Warminster, PA — The City of Mesa's Water Division in Arizona decided it was time to replace aging 12-inch turbine meters at 36 well sites. Involved was metering of this ground water being pumped into distribution mains. The existing turbine meters were getting difficult to maintain, which could affect their accuracy. They were replaced with a brand of magnetic flowmeters ("magmeters") that the division had used successfully for other metering services over 20 years.
Each year, the Water Division sells over 30 billion gallons of treated well and surface water. For operating efficiency and custody transfer, it needs high, sustained metering accuracy. Magmeters met this need well, with an inherent calibrated accuracy up to ± 1 percent of rate -- sustained for many months in service.
At the time the division purchased the well water meters, it found it could justify also purchasing a calibration verification tool, tradenamed CalMaster. This portable, PC-based system was designed for use with MagMaster brand magmeters offered by ABB Instrumentation and bought for the well metering service.
The CalMaster purchase included factory training of a division staff member. Thus the division gained in-house capability to verify and re-certify the calibrated accuracies not only of the 36 new well meters but also all its MagMaster meters that existed on a variety of applications.
Previously, the City had contracts with ABB to have a service specialist come in every six months to use his CalMaster to verify and re-certify nine MagMaster meters. Accuracy of these was especially important because they were being used for custody transfers, involving large wholesale purchases. The cost for this service was about $17,000 a year. Thus, when the City purchased the 36 well meters, the scale easily tipped in favor of doing its own in-house calibration checks.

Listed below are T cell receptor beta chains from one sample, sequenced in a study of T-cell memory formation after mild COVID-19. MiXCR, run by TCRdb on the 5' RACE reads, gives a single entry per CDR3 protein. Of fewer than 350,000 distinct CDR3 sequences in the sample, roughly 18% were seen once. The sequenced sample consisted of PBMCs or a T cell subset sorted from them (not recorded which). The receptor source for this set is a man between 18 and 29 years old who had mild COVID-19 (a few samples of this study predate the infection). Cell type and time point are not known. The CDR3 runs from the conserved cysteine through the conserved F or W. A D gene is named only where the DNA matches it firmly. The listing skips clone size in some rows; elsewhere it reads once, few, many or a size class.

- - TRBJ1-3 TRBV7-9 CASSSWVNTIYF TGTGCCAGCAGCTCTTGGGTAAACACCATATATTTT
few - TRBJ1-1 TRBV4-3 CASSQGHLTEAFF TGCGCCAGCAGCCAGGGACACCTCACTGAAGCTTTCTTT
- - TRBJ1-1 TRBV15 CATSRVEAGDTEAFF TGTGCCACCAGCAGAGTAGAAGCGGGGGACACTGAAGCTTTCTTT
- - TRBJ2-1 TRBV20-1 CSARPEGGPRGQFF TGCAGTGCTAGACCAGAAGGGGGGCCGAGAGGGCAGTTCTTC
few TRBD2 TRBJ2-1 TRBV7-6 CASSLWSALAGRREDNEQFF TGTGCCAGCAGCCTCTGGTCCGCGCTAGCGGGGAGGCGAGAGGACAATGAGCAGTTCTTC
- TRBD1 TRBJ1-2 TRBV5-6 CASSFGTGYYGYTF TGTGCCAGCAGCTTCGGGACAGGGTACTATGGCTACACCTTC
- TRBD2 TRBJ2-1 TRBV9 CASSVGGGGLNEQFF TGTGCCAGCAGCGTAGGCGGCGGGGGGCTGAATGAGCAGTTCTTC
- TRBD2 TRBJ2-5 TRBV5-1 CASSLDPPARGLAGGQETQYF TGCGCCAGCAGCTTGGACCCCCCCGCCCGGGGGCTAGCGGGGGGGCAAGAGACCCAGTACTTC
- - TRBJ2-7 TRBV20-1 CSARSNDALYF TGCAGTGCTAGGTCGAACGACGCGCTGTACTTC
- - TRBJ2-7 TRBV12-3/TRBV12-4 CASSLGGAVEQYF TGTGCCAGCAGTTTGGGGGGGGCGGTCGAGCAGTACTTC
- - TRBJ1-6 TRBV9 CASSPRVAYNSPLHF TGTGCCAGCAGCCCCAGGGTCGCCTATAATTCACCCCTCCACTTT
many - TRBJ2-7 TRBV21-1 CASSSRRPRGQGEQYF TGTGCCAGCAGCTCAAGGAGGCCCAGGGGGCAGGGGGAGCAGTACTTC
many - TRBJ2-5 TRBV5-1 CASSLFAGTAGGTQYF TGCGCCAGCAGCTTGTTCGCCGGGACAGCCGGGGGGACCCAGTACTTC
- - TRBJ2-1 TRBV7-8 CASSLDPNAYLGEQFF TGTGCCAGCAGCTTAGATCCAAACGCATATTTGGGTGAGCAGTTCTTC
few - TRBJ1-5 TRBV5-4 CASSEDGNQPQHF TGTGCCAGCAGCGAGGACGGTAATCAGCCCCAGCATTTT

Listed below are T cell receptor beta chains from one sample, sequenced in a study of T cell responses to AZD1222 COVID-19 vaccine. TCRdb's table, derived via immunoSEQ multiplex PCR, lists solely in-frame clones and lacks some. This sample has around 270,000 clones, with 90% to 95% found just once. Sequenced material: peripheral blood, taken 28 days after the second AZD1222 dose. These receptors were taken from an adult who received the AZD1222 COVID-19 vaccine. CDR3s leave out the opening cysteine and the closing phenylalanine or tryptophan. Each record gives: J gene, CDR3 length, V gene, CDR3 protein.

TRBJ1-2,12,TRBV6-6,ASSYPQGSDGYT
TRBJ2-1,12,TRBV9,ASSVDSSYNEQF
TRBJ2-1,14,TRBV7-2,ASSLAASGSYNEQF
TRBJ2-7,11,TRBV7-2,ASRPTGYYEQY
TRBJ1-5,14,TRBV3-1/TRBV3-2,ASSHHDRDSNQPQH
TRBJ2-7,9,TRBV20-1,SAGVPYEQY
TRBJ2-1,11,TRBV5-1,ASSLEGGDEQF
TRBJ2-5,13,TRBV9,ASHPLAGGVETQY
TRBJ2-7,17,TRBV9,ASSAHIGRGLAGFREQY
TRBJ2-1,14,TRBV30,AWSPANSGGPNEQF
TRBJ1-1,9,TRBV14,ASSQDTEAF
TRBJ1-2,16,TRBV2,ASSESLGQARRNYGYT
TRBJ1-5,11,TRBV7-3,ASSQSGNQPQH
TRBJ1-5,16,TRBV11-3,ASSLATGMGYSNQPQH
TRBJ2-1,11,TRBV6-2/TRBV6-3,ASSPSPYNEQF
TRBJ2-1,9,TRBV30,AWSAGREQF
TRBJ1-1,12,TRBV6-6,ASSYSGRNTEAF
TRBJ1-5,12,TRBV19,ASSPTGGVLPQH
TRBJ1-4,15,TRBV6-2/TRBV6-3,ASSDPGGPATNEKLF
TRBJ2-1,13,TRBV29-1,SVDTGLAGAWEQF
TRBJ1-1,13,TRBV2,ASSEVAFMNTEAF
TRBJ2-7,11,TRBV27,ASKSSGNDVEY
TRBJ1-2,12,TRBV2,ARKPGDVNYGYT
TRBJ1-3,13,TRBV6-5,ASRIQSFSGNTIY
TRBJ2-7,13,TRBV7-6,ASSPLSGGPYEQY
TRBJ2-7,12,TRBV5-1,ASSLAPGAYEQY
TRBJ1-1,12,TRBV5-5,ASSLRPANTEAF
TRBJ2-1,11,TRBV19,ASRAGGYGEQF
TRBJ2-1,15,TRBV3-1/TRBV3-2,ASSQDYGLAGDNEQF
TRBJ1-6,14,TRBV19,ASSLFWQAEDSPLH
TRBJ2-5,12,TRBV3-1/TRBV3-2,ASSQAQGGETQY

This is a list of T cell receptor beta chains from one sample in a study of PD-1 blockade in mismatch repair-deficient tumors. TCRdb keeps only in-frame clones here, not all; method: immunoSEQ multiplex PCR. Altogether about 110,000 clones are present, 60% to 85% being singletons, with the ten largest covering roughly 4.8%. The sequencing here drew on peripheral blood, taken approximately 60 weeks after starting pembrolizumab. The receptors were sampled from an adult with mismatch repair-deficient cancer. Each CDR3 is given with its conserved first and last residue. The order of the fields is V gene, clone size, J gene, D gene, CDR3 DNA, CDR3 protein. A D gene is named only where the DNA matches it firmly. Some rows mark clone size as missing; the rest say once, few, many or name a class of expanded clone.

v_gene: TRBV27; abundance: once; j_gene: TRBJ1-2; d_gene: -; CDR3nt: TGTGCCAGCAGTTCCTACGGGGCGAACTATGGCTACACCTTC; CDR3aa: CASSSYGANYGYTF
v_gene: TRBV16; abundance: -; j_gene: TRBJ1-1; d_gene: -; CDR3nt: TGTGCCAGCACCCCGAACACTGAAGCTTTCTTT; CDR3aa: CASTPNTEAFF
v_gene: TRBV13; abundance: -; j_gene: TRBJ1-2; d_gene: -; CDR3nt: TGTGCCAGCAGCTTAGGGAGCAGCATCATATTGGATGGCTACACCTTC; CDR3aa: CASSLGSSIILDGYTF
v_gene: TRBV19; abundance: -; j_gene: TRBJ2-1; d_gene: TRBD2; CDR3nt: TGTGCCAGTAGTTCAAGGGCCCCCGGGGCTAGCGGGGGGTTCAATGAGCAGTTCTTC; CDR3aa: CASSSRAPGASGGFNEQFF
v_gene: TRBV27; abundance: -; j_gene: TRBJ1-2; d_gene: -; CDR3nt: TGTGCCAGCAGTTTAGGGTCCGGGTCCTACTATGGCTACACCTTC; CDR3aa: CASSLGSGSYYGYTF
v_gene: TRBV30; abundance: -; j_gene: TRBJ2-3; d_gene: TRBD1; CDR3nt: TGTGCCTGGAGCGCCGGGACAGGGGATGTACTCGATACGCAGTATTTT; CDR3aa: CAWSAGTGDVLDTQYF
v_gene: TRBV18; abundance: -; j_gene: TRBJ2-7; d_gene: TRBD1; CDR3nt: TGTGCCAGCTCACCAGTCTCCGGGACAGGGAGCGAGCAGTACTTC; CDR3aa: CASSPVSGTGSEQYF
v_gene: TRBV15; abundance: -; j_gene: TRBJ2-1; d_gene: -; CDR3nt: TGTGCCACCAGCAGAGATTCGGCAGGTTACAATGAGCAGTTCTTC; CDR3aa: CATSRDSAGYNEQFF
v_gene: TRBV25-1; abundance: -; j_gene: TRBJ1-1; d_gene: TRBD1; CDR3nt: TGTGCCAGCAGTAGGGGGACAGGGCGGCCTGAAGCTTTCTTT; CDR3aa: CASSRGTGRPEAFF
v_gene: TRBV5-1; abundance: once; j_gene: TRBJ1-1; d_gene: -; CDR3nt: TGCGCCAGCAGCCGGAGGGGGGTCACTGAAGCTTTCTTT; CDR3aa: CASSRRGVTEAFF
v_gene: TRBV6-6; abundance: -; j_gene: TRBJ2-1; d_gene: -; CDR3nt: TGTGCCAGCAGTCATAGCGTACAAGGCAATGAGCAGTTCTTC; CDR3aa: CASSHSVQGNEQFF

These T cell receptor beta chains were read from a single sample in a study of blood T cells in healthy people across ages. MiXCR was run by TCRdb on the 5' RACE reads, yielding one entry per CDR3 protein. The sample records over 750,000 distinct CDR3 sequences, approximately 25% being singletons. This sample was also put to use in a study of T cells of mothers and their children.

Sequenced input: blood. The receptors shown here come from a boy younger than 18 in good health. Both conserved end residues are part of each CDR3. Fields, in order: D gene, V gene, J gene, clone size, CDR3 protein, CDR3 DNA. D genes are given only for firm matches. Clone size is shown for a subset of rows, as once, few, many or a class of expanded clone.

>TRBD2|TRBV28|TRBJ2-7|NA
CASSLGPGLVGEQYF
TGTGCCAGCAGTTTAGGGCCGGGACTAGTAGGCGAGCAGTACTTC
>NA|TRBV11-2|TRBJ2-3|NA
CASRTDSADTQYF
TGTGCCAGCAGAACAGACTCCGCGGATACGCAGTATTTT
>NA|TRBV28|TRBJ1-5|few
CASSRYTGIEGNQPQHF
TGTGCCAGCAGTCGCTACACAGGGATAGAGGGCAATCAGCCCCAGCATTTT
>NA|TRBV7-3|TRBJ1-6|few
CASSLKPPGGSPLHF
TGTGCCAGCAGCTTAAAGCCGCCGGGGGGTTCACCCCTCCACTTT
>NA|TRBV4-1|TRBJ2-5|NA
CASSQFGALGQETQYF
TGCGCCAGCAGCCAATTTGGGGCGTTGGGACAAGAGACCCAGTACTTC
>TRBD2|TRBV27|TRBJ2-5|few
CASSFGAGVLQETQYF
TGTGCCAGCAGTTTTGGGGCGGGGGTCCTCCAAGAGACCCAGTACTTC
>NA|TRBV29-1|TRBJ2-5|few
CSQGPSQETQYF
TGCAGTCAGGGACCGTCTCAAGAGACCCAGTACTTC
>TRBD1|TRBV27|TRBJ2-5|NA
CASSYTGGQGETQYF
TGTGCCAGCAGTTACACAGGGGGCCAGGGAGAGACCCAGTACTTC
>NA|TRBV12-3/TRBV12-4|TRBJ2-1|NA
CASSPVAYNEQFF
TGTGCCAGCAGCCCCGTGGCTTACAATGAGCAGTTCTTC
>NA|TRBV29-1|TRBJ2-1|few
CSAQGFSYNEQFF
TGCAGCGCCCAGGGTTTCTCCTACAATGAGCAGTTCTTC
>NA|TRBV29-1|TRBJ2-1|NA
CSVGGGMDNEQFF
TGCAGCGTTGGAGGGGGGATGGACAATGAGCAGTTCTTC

Checking an Installed Meter
Each MagMaster primary and its transmitter are factory-calibrated as a matched pair. The two are shipped with a memory card that contains a "fingerprint" of all pertinent calibration data for this specific meter, including the shielded cable that carries the small millivolt measuring signal from the primary to its transmitter.
A typical setup for a CalMaster on site test is shown in Figure 1. The magmeter primary stays in operation on the water line and connects by shielded cable to its stand-mounted flow transmitter. Flow measurement is never interrupted.
Hookup of test components is shown in Figure 2. They comprise: (1) a PC laptop that contains the meter's memory card and (2) the CalMaster control box with its two cables to connect the transmitter to the control box, and the box, to the laptop. This PC contains software to carry out a 10- to 14-minute, preprogrammed verification procedure. When the operator initiates the test, the PC carries out a check of the entire system -- meter primary, its transmitter, and connecting cable.
To confirm that the test results are within set standards, the test operator reviews them on a PC display. If the results are positive, a certificate of validation for the tested metering system can be printed out. Providing the customer with a copy of the certificate authenticates the billing.
The CalMaster test can also provide a valuable diagnostic tool for preventive maintenance. It stores a history of calibration data from successive tests, so that trend curves for selected system components can be plotted on the PC screen. Thus, a gradual degradation in a component, such as a magmeter coil, can be detected and the component scheduled for repair or replacement.
SOURCE: ABB Measurement & Analytics